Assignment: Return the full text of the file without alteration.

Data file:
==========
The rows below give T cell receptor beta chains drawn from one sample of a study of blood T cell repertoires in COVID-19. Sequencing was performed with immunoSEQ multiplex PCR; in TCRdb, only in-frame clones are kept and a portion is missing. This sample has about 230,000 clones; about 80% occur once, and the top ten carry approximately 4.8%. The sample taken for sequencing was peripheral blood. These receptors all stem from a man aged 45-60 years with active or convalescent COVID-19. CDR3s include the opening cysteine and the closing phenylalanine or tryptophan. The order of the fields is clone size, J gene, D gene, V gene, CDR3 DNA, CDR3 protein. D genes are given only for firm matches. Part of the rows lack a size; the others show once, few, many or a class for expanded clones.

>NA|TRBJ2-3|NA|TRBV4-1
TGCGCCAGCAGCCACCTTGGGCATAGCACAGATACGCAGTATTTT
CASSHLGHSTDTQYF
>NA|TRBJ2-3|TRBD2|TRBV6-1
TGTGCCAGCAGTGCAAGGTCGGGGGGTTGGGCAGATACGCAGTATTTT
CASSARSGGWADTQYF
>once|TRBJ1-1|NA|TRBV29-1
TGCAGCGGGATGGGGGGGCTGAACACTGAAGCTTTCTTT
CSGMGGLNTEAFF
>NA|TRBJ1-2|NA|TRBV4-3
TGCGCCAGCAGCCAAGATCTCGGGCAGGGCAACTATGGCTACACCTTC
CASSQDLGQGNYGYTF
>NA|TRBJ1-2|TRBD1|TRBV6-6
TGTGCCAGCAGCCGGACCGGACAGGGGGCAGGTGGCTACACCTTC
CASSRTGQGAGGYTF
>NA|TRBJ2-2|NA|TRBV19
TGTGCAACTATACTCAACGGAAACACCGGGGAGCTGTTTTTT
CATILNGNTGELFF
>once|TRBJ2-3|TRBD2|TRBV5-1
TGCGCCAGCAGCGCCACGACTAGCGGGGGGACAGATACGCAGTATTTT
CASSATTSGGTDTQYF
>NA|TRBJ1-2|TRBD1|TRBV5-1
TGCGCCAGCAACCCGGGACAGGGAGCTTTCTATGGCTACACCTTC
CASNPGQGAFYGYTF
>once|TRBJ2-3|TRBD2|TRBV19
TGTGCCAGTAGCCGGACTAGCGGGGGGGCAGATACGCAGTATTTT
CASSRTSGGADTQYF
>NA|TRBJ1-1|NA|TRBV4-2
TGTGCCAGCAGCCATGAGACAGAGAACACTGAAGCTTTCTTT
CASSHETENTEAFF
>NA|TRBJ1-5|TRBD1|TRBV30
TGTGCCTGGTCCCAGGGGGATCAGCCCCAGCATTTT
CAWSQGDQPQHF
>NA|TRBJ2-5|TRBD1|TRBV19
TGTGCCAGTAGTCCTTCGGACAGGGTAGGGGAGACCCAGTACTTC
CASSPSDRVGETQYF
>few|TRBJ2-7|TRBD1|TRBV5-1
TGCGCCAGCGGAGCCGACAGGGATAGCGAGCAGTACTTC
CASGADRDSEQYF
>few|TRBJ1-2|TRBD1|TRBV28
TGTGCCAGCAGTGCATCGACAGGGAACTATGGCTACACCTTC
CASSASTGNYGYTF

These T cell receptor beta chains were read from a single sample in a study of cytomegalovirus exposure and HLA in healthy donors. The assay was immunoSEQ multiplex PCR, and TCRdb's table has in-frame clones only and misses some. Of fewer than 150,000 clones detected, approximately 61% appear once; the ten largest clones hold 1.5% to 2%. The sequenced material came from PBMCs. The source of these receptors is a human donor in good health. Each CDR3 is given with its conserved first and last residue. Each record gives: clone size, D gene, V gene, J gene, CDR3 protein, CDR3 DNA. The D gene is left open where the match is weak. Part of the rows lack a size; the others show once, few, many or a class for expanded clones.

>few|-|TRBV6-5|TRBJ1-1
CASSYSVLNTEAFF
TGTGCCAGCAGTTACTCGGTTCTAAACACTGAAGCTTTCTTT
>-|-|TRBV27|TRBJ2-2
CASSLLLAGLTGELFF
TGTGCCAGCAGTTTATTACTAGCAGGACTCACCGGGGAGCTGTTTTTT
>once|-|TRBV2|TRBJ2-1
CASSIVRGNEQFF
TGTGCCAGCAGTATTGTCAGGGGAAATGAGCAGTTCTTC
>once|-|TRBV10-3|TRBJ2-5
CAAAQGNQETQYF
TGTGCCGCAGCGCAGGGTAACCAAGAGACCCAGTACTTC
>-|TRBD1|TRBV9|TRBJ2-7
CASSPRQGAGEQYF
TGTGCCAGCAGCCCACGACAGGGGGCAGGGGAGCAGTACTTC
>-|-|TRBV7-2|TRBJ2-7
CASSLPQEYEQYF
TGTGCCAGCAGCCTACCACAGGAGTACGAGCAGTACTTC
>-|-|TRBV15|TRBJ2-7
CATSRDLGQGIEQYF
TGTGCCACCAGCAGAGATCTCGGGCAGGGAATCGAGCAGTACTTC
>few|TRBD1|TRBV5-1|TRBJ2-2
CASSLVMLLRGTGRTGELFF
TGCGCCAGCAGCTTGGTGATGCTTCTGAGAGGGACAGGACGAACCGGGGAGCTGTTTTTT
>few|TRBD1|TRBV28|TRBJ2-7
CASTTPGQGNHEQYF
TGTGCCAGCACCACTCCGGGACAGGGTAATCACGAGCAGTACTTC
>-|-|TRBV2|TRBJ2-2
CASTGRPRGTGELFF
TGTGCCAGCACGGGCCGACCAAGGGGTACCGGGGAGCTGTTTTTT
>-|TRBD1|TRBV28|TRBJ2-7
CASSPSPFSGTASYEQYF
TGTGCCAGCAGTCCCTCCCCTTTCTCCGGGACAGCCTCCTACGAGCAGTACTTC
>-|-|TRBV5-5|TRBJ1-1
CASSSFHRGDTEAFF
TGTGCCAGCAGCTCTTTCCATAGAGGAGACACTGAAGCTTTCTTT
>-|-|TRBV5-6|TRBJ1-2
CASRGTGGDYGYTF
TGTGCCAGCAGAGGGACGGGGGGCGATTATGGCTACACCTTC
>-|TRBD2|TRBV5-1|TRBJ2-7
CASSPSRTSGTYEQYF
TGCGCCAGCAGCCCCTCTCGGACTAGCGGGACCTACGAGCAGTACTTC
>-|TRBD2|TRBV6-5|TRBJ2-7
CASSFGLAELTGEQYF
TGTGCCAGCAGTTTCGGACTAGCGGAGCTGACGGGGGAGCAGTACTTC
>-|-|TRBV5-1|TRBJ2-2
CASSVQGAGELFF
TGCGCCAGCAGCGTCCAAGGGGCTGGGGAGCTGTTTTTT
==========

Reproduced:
The rows below give T cell receptor beta chains drawn from one sample of a study of blood T cell repertoires in COVID-19. Sequencing was performed with immunoSEQ multiplex PCR; in TCRdb, only in-frame clones are kept and a portion is missing. This sample has about 230,000 clones; about 80% occur once, and the top ten carry approximately 4.8%. The sample taken for sequencing was peripheral blood. These receptors all stem from a man aged 45-60 years with active or convalescent COVID-19. CDR3s include the opening cysteine and the closing phenylalanine or tryptophan. The order of the fields is clone size, J gene, D gene, V gene, CDR3 DNA, CDR3 protein. D genes are given only for firm matches. Part of the rows lack a size; the others show once, few, many or a class for expanded clones.

>NA|TRBJ2-3|NA|TRBV4-1
TGCGCCAGCAGCCACCTTGGGCATAGCACAGATACGCAGTATTTT
CASSHLGHSTDTQYF
>NA|TRBJ2-3|TRBD2|TRBV6-1
TGTGCCAGCAGTGCAAGGTCGGGGGGTTGGGCAGATACGCAGTATTTT
CASSARSGGWADTQYF
>once|TRBJ1-1|NA|TRBV29-1
TGCAGCGGGATGGGGGGGCTGAACACTGAAGCTTTCTTT
CSGMGGLNTEAFF
>NA|TRBJ1-2|NA|TRBV4-3
TGCGCCAGCAGCCAAGATCTCGGGCAGGGCAACTATGGCTACACCTTC
CASSQDLGQGNYGYTF
>NA|TRBJ1-2|TRBD1|TRBV6-6
TGTGCCAGCAGCCGGACCGGACAGGGGGCAGGTGGCTACACCTTC
CASSRTGQGAGGYTF
>NA|TRBJ2-2|NA|TRBV19
TGTGCAACTATACTCAACGGAAACACCGGGGAGCTGTTTTTT
CATILNGNTGELFF
>once|TRBJ2-3|TRBD2|TRBV5-1
TGCGCCAGCAGCGCCACGACTAGCGGGGGGACAGATACGCAGTATTTT
CASSATTSGGTDTQYF
>NA|TRBJ1-2|TRBD1|TRBV5-1
TGCGCCAGCAACCCGGGACAGGGAGCTTTCTATGGCTACACCTTC
CASNPGQGAFYGYTF
>once|TRBJ2-3|TRBD2|TRBV19
TGTGCCAGTAGCCGGACTAGCGGGGGGGCAGATACGCAGTATTTT
CASSRTSGGADTQYF
>NA|TRBJ1-1|NA|TRBV4-2
TGTGCCAGCAGCCATGAGACAGAGAACACTGAAGCTTTCTTT
CASSHETENTEAFF
>NA|TRBJ1-5|TRBD1|TRBV30
TGTGCCTGGTCCCAGGGGGATCAGCCCCAGCATTTT
CAWSQGDQPQHF
>NA|TRBJ2-5|TRBD1|TRBV19
TGTGCCAGTAGTCCTTCGGACAGGGTAGGGGAGACCCAGTACTTC
CASSPSDRVGETQYF
>few|TRBJ2-7|TRBD1|TRBV5-1
TGCGCCAGCGGAGCCGACAGGGATAGCGAGCAGTACTTC
CASGADRDSEQYF
>few|TRBJ1-2|TRBD1|TRBV28
TGTGCCAGCAGTGCATCGACAGGGAACTATGGCTACACCTTC
CASSASTGNYGYTF

These T cell receptor beta chains were read from a single sample in a study of cytomegalovirus exposure and HLA in healthy donors. The assay was immunoSEQ multiplex PCR, and TCRdb's table has in-frame clones only and misses some. Of fewer than 150,000 clones detected, approximately 61% appear once; the ten largest clones hold 1.5% to 2%. The sequenced material came from PBMCs. The source of these receptors is a human donor in good health. Each CDR3 is given with its conserved first and last residue. Each record gives: clone size, D gene, V gene, J gene, CDR3 protein, CDR3 DNA. The D gene is left open where the match is weak. Part of the rows lack a size; the others show once, few, many or a class for expanded clones.

>few|-|TRBV6-5|TRBJ1-1
CASSYSVLNTEAFF
TGTGCCAGCAGTTACTCGGTTCTAAACACTGAAGCTTTCTTT
>-|-|TRBV27|TRBJ2-2
CASSLLLAGLTGELFF
TGTGCCAGCAGTTTATTACTAGCAGGACTCACCGGGGAGCTGTTTTTT
>once|-|TRBV2|TRBJ2-1
CASSIVRGNEQFF
TGTGCCAGCAGTATTGTCAGGGGAAATGAGCAGTTCTTC
>once|-|TRBV10-3|TRBJ2-5
CAAAQGNQETQYF
TGTGCCGCAGCGCAGGGTAACCAAGAGACCCAGTACTTC
>-|TRBD1|TRBV9|TRBJ2-7
CASSPRQGAGEQYF
TGTGCCAGCAGCCCACGACAGGGGGCAGGGGAGCAGTACTTC
>-|-|TRBV7-2|TRBJ2-7
CASSLPQEYEQYF
TGTGCCAGCAGCCTACCACAGGAGTACGAGCAGTACTTC
>-|-|TRBV15|TRBJ2-7
CATSRDLGQGIEQYF
TGTGCCACCAGCAGAGATCTCGGGCAGGGAATCGAGCAGTACTTC
>few|TRBD1|TRBV5-1|TRBJ2-2
CASSLVMLLRGTGRTGELFF
TGCGCCAGCAGCTTGGTGATGCTTCTGAGAGGGACAGGACGAACCGGGGAGCTGTTTTTT
>few|TRBD1|TRBV28|TRBJ2-7
CASTTPGQGNHEQYF
TGTGCCAGCACCACTCCGGGACAGGGTAATCACGAGCAGTACTTC
>-|-|TRBV2|TRBJ2-2
CASTGRPRGTGELFF
TGTGCCAGCACGGGCCGACCAAGGGGTACCGGGGAGCTGTTTTTT
>-|TRBD1|TRBV28|TRBJ2-7
CASSPSPFSGTASYEQYF
TGTGCCAGCAGTCCCTCCCCTTTCTCCGGGACAGCCTCCTACGAGCAGTACTTC
>-|-|TRBV5-5|TRBJ1-1
CASSSFHRGDTEAFF
TGTGCCAGCAGCTCTTTCCATAGAGGAGACACTGAAGCTTTCTTT
>-|-|TRBV5-6|TRBJ1-2
CASRGTGGDYGYTF
TGTGCCAGCAGAGGGACGGGGGGCGATTATGGCTACACCTTC
>-|TRBD2|TRBV5-1|TRBJ2-7
CASSPSRTSGTYEQYF
TGCGCCAGCAGCCCCTCTCGGACTAGCGGGACCTACGAGCAGTACTTC
>-|TRBD2|TRBV6-5|TRBJ2-7
CASSFGLAELTGEQYF
TGTGCCAGCAGTTTCGGACTAGCGGAGCTGACGGGGGAGCAGTACTTC
>-|-|TRBV5-1|TRBJ2-2
CASSVQGAGELFF
TGCGCCAGCAGCGTCCAAGGGGCTGGGGAGCTGTTTTTT